The Beauty of Line and Spit in William Hogarth

William Hogarth, detail from Plate 3 from A Rake’s Progress (1753), etching and engraving, 35 x 40.4 cm. British Museum, London. ©Trustees of the British Museum.

Hogarth’s series of “Modern Moral Subjects”—Harlot’s Progress, Rake’s Progress and Marriage A-la-Mode—have always been admired for their vivid storytelling. As he said himself they were like plays, with each painting or engraving the equivalent of an act in a theatrical performance. The story in each series is told through a mass of detail; responding to the engravings can be a pleasurable process of deciphering the clues to each character and his or her eventual fate. But Hogarth’s literary admirers, who were numerous from his own time, tended to miss the visual nature of so much of his humor.

William Hogarth, Plate 3 from A Rake’s Progress (1753), etching and engraving, 35 x 40.4 cm. British Museum, London. ©Trustees of the British Museum.

The detail I have chosen comes from a scene in which the Rake, recently come into money, enjoys a dissolute night on the town, ending in a notorious brothel in Drury Lane. He is shown lying back complacently, unaware that one of the prostitutes is filching his wallet.Hogarth captures completely the rowdiness of the scene, full of intimations that the semblance of order is about to be shattered. One of the many witty clues to this is given by a small visual moment. A prostitute left of center seated behind the table, clutching a bottle, deliberately spits a stream of gin in the direction of another prostitute further down the table, who is threatening her with a knife. The jet of spit is a single line that curves gently from the attacker’s mouth, widening out as it nears the target, to hit the latter’s face.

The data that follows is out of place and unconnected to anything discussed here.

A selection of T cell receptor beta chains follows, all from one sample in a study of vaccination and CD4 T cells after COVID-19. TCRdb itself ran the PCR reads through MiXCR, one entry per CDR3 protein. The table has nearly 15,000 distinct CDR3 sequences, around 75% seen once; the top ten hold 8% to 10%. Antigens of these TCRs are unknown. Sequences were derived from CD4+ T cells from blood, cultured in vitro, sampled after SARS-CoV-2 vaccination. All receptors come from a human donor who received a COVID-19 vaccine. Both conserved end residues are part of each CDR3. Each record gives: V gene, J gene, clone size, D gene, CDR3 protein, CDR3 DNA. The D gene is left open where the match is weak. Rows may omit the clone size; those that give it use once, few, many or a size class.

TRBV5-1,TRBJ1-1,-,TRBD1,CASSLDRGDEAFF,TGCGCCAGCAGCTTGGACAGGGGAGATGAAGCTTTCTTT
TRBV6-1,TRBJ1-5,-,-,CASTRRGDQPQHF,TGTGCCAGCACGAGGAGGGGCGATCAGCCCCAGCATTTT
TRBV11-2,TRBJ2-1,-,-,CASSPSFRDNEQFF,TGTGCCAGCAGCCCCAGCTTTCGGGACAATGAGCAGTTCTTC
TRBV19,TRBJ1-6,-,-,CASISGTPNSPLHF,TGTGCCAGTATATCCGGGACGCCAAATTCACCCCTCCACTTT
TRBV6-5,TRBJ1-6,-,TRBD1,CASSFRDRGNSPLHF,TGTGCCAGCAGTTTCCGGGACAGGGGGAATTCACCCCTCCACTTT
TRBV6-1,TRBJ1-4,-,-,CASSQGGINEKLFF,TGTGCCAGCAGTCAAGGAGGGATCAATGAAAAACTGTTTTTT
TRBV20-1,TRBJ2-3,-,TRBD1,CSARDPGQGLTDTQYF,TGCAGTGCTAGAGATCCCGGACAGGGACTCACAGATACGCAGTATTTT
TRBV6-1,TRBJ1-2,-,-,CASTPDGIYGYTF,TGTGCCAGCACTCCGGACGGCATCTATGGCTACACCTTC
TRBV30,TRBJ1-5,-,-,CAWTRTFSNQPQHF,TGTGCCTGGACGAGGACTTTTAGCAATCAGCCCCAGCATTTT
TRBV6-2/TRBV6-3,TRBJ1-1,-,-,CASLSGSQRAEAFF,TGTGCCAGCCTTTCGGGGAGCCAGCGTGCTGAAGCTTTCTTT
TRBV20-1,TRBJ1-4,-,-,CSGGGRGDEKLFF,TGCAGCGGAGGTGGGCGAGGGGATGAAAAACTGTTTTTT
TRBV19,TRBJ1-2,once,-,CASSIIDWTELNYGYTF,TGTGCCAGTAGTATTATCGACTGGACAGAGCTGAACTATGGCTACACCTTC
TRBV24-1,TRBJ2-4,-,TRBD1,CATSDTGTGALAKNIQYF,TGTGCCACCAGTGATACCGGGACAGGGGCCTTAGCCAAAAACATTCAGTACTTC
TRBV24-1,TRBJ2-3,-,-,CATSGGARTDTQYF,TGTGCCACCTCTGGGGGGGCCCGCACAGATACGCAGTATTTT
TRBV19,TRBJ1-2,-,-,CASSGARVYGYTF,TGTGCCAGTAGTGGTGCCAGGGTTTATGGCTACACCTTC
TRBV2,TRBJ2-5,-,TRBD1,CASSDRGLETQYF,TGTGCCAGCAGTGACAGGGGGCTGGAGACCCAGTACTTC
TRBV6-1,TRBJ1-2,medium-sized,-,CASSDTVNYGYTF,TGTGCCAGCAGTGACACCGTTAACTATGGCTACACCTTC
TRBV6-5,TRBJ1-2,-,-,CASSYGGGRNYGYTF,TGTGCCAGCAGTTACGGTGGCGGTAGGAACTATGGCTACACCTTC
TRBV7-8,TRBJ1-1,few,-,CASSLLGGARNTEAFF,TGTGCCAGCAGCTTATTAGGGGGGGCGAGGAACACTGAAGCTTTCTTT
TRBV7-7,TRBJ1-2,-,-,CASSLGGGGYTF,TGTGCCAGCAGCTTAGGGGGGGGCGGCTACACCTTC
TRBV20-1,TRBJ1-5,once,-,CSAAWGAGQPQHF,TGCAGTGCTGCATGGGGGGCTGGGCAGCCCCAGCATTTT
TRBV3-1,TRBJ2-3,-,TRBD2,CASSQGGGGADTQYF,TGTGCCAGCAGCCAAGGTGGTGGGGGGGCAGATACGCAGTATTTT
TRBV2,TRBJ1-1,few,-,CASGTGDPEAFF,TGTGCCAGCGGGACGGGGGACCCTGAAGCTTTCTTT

The peculiarly Hogarthian wit lies in the very elegance of the line of spit as it flies between the two women. On the one hand it is a disgusting projectile, on the other hand its graceful curve looks forward to the artist’s idea of the “line of beauty,” which, he argues in his 1753 book The Analysis of Beauty, lies behind the greatest works of antiquity. Only Hogarth could evoke in a single line both a revolting human gesture and an elevated aesthetic principle.